Sarah Kauss: A thirst for excellence

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Alumna Sarah Kauss left the high-powered world of international real estate to launch a unique company — a global sensation that’s helping to build a better working world.

Sarah Kauss is on a mission: to persuade everyone to say “no” to plastic water bottles. Her company, S’well, produces the world’s “Best Reusable Insulated Water Bottle.” The product — sleek and attractive enough to appear in fashion photo shoots — has been embraced by celebrities such as Oprah, Ellen DeGeneres, Tom Hanks and Jimmy Kimmel.

After all, the company’s motto is “Thoughtfully Designed to Drink in Style.” In the US, S’well products are sold at Neiman Marcus, Saks, The Container Store, J. Crew, Nordstrom, Athleta and some Starbucks locations — as well as many specialty retailers. As of 1 January 2015, the company had sold more than one million units. In 2014, Kauss was named to Fortune’s “40 under 40,” and she was the first EY alum to have been selected as a member of the EY Entrepreneurial Winning WomenTM program.

Solving a problem and making a difference

In addition to helping stem the use of thousands of plastic bottles every year, S’well is part of a charitable community that gives back. By using S’well bottles, consumers are not only reducing the number of plastic bottles in landfills and oceans, but also supporting efforts to bring clean water to the world’s poorest communities.

S’well has teamed up with the U.S. Fund for UNICEF to help provide clean drinking water to children around the world. S’well’s charity partners also include American Forests, a long-standing nonprofit that works to conserve forests and promote tree planting, and Drink Up, a private sector partnership that encourages water consumption, whose Honorary Chair is Michelle Obama.

Kauss does not remember a time when she didn’t carry a reusable non-plastic water bottle with her everywhere. While municipalities across the US were considering bans on plastic bottles, she had long been keenly aware of their environmental impact.

Kauss shared a moment when she remembered traveling by boat on the Amazon and seeing plastic bottles floating by. “It has just always been one of my pet peeves,” she said.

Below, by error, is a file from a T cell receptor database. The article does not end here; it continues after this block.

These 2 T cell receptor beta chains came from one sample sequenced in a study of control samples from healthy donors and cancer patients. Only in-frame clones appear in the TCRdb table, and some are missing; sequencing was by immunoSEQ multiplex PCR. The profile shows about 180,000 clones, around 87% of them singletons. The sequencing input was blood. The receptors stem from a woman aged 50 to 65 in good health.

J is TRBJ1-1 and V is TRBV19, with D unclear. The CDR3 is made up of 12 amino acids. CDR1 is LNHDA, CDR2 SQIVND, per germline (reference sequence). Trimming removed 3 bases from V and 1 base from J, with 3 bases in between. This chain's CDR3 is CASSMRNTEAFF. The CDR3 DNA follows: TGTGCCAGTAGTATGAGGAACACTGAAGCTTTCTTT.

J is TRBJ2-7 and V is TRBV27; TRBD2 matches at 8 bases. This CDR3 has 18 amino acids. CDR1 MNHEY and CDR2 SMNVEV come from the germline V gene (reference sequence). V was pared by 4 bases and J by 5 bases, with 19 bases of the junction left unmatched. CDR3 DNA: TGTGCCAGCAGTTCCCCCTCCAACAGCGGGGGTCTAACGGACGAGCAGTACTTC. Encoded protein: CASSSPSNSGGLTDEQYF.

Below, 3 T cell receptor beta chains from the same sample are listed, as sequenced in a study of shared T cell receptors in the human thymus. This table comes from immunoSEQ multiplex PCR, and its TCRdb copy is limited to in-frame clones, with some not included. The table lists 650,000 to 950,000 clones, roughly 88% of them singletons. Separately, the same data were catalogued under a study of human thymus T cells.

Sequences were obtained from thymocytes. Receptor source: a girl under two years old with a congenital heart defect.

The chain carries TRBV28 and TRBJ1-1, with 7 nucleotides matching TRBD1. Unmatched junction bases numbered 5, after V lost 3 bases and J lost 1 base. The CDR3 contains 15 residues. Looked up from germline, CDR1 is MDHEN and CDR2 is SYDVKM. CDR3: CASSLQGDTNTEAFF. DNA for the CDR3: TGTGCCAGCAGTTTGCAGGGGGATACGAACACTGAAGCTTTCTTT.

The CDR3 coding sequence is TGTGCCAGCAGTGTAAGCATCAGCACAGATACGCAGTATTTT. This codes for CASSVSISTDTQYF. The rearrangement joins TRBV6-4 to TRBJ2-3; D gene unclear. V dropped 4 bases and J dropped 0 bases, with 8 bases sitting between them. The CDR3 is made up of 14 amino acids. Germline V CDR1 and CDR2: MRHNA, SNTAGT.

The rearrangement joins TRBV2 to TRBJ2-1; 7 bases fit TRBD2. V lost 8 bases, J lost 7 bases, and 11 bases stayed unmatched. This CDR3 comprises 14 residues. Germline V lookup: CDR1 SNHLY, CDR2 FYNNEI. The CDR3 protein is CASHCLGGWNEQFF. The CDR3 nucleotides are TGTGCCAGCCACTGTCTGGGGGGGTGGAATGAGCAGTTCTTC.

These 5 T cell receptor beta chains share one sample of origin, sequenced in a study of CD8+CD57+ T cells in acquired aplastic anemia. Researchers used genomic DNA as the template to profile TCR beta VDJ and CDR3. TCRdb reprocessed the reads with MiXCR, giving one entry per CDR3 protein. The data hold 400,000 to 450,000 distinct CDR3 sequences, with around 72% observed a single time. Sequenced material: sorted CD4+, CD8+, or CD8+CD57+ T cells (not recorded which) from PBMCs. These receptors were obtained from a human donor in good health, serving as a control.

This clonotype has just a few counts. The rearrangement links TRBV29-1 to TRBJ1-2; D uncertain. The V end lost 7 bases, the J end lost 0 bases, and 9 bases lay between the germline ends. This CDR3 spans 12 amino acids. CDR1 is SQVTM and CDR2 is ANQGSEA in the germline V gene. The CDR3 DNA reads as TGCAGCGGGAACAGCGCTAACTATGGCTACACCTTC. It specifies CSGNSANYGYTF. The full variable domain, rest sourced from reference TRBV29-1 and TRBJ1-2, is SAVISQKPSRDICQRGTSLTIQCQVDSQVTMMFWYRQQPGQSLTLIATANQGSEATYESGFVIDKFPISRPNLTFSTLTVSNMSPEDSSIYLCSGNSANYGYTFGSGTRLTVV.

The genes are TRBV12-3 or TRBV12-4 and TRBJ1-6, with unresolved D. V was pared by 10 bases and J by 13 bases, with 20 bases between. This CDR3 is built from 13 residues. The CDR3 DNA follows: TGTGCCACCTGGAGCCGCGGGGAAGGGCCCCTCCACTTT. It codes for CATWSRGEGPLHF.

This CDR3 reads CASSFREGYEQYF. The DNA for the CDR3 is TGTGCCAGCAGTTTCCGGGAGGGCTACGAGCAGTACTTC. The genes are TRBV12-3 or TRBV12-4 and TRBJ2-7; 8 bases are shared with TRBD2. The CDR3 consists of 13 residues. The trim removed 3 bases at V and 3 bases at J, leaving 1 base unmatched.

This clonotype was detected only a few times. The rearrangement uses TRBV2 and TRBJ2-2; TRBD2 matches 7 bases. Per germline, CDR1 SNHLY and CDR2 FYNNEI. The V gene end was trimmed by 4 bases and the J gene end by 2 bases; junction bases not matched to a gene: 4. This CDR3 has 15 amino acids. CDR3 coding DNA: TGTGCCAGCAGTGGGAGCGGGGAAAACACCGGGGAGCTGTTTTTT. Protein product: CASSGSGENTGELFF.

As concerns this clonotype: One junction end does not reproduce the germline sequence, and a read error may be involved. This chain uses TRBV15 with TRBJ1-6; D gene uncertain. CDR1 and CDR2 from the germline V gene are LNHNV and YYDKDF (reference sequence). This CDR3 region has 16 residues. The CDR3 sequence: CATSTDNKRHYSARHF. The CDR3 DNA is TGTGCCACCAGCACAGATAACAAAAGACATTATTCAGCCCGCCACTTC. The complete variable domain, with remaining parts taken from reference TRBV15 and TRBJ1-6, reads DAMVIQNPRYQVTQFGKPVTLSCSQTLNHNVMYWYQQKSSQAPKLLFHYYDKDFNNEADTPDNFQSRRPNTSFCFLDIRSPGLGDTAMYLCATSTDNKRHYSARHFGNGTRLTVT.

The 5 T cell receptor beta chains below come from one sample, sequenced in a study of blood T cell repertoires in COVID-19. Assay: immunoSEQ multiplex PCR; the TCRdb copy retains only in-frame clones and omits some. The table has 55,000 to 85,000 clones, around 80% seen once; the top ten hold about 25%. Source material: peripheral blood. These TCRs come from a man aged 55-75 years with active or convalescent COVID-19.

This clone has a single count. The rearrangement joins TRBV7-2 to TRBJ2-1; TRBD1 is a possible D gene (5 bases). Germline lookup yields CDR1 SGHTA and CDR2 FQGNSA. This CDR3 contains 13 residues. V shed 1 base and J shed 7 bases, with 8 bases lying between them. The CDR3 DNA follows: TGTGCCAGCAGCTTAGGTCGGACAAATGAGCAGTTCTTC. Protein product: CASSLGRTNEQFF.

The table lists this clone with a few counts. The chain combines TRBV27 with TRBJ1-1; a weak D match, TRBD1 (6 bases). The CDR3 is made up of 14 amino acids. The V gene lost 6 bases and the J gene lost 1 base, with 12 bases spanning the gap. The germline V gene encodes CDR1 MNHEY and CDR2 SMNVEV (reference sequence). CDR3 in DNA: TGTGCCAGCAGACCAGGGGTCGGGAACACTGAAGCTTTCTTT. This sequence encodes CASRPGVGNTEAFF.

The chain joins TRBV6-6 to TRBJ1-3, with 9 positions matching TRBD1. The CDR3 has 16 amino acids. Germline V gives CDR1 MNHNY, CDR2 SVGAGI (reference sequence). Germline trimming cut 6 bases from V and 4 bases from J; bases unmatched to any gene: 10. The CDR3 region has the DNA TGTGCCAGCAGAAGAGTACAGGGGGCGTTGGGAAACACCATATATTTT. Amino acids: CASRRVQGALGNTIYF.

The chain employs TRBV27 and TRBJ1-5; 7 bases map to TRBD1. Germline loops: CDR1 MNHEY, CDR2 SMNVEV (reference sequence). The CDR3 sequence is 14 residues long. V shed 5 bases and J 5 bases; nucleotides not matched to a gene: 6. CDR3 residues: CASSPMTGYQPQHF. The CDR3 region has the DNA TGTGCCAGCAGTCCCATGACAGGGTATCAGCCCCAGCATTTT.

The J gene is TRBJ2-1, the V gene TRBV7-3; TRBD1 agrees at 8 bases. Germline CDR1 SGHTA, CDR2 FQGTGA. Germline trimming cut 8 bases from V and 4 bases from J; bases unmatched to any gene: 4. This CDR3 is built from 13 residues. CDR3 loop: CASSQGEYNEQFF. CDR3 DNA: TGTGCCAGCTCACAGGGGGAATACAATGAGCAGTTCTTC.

Making waves in the boardroom

Prior to founding S’well, Kauss had already embarked on an impressive international career. She was leading international development for Alexandria, the largest real estate investment trust (REIT) focused on science and technology campuses in urban settings.

At the age of 30, Kauss was holding her own in boardrooms from Paris to Dubai, making the case for funding to support the development of research laboratories. She was involved in nearly every aspect of every project, and it was in these moments that she valued her background in accounting.

The language of business

“Through it all, I had my accounting to make me feel comfortable,” Kauss said. “It really is the language of business. If you’re not afraid of the numbers, what else is there? Having my EY background was so valuable — it really gave me a lot of confidence.”

If you happened to be at the University of Colorado at Boulder in the late 1990s, you may have spotted Kauss running the Career Fair as her summer job. Impressed with the recruiters from the accounting firms, she changed her major from marketing to accounting.

She was particularly attracted to the people of EY. A memorable conversation with Jo Marie Dancik, Denver’s Office Managing Partner at the time, left a powerful impression on her. After Kauss introduced herself, Dancik urged Kauss to take charge of her career: “Ask for the clients that you want, for the things that you want and don’t just do what comes to you.” Kauss recalls the conversation vividly — describing Dancik as “outstanding.” EY was the clear choice.

A flat organization

Kauss embraced audit work at EY with her characteristic brio, appreciating the variety of clients and the teamwork. On her very first day at a client site, she had the opportunity to make a difference.

“I was reviewing journal entries and found an item that looked questionable.” Kauss recalls her amazement that the organization was so “flat,” that even on her first day at the audit, the partner said, “Just go in there and talk to the CFO. We trust you enough to represent us as a company.”

As it turned out, the team had to make an adjusting journal entry. Kauss later transferred to Los Angeles, where she was exposed to high-energy, high-tech clients such as Geocities, which was later sold to Yahoo. David Bohnett, Geocities’ co-founder, advised Kauss to consider business school.